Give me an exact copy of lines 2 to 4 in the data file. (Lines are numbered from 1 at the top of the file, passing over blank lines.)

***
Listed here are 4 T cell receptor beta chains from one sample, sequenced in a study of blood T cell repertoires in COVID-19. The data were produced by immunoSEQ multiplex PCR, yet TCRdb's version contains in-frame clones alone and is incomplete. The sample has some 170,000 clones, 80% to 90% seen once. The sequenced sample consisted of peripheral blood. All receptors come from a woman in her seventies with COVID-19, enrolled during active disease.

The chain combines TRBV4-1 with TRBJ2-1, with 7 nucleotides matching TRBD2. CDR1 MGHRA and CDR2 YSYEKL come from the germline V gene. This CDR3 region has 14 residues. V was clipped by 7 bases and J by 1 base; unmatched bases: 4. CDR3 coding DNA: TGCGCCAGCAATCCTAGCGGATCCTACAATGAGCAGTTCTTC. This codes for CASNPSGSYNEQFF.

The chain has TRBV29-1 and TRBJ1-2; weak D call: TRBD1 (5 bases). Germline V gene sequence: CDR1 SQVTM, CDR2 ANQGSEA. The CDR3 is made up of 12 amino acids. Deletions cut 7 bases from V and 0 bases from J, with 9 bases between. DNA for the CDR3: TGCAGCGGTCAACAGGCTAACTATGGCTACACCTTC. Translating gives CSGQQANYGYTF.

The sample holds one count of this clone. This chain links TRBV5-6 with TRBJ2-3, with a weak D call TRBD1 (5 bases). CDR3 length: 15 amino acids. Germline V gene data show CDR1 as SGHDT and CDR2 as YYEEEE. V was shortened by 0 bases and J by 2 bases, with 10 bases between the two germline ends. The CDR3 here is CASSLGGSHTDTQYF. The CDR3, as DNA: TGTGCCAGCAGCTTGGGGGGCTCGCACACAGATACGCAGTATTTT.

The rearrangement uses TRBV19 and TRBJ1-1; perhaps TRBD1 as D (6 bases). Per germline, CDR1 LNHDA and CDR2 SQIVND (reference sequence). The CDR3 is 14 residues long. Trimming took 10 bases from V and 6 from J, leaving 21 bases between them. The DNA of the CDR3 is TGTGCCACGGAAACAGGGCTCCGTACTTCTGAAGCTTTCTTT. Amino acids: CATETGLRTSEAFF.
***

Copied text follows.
The chain combines TRBV4-1 with TRBJ2-1, with 7 nucleotides matching TRBD2. CDR1 MGHRA and CDR2 YSYEKL come from the germline V gene. This CDR3 region has 14 residues. V was clipped by 7 bases and J by 1 base; unmatched bases: 4. CDR3 coding DNA: TGCGCCAGCAATCCTAGCGGATCCTACAATGAGCAGTTCTTC. This codes for CASNPSGSYNEQFF.

The chain has TRBV29-1 and TRBJ1-2; weak D call: TRBD1 (5 bases). Germline V gene sequence: CDR1 SQVTM, CDR2 ANQGSEA. The CDR3 is made up of 12 amino acids. Deletions cut 7 bases from V and 0 bases from J, with 9 bases between. DNA for the CDR3: TGCAGCGGTCAACAGGCTAACTATGGCTACACCTTC. Translating gives CSGQQANYGYTF.

The sample holds one count of this clone. This chain links TRBV5-6 with TRBJ2-3, with a weak D call TRBD1 (5 bases). CDR3 length: 15 amino acids. Germline V gene data show CDR1 as SGHDT and CDR2 as YYEEEE. V was shortened by 0 bases and J by 2 bases, with 10 bases between the two germline ends. The CDR3 here is CASSLGGSHTDTQYF. The CDR3, as DNA: TGTGCCAGCAGCTTGGGGGGCTCGCACACAGATACGCAGTATTTT.